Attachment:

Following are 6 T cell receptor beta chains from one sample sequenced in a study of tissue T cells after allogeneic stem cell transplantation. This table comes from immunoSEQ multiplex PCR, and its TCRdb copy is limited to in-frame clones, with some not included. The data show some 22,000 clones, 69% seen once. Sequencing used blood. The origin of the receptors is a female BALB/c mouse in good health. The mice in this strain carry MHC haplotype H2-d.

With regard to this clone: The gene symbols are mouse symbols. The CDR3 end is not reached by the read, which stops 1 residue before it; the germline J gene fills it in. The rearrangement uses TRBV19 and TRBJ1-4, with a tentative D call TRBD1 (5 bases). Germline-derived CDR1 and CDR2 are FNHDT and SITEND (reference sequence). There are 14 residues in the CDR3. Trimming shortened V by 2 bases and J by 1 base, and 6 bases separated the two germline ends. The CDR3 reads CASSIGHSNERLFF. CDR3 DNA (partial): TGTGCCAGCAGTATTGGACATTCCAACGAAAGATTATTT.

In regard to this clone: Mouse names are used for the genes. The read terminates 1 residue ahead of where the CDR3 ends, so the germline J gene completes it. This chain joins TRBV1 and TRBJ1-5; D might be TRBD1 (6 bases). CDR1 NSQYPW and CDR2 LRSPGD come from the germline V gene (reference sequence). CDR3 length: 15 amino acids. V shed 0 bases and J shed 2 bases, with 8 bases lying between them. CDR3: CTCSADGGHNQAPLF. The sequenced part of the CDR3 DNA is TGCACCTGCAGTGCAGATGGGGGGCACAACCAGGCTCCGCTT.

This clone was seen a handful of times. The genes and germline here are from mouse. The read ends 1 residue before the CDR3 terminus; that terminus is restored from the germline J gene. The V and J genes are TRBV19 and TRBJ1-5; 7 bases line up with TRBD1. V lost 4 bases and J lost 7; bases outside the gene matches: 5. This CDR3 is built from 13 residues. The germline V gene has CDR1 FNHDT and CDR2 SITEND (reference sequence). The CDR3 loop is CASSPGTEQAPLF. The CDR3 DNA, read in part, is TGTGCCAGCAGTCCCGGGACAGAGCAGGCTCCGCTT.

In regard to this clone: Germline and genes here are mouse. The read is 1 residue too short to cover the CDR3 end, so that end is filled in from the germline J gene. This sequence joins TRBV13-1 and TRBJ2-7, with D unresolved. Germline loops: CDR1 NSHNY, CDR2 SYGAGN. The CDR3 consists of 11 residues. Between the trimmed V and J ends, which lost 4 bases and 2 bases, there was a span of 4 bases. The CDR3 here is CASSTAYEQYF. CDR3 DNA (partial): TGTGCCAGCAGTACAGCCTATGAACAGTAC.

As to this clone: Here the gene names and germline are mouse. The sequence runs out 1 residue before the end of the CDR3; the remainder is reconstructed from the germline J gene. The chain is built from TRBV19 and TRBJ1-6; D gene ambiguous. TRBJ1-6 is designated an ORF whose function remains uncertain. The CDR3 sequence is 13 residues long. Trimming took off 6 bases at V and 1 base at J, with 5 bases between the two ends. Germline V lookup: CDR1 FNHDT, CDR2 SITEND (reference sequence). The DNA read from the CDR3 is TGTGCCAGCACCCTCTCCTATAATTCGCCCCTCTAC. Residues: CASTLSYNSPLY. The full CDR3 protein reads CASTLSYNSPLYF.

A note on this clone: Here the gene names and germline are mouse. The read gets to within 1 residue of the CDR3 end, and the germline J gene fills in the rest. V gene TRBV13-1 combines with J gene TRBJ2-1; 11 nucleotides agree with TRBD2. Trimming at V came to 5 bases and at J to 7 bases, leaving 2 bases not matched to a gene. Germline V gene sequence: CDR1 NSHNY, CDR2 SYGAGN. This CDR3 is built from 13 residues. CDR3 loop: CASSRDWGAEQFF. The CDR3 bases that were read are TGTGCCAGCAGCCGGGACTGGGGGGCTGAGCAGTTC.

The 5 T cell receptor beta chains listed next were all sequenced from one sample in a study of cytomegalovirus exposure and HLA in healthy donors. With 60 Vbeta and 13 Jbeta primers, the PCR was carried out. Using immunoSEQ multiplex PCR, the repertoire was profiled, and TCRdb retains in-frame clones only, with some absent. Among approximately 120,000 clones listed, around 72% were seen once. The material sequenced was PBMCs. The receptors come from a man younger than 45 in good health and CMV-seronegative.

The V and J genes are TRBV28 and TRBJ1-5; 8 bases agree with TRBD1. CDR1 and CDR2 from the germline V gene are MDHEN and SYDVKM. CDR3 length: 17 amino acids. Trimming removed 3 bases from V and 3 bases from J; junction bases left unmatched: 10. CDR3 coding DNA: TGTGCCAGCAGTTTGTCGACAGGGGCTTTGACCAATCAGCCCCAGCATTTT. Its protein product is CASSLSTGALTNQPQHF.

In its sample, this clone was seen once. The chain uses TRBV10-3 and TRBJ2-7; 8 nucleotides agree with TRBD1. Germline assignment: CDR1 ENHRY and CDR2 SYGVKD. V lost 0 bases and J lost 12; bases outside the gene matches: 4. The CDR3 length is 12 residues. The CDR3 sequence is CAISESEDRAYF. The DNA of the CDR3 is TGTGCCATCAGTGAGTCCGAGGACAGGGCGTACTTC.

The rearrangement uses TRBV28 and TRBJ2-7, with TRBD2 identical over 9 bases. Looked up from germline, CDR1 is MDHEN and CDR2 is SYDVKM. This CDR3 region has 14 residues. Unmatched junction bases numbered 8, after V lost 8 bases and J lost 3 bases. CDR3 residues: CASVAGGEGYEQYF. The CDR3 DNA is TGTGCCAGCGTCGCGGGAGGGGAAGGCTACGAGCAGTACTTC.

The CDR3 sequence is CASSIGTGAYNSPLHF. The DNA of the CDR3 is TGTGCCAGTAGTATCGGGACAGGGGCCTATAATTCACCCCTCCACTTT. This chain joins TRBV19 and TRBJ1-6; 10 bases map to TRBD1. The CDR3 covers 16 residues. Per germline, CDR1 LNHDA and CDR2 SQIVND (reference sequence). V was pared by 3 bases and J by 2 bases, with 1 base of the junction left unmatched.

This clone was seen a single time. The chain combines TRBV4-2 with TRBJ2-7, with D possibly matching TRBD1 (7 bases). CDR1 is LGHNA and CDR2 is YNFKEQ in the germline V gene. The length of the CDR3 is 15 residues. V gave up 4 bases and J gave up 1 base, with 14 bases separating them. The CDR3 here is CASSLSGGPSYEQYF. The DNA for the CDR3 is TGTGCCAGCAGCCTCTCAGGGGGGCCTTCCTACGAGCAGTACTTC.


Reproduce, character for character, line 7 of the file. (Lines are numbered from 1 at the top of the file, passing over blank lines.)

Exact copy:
A note on this clone: Here the gene names and germline are mouse. The read gets to within 1 residue of the CDR3 end, and the germline J gene fills in the rest. V gene TRBV13-1 combines with J gene TRBJ2-1; 11 nucleotides agree with TRBD2. Trimming at V came to 5 bases and at J to 7 bases, leaving 2 bases not matched to a gene. Germline V gene sequence: CDR1 NSHNY, CDR2 SYGAGN. This CDR3 is built from 13 residues. CDR3 loop: CASSRDWGAEQFF. The CDR3 bases that were read are TGTGCCAGCAGCCGGGACTGGGGGGCTGAGCAGTTC.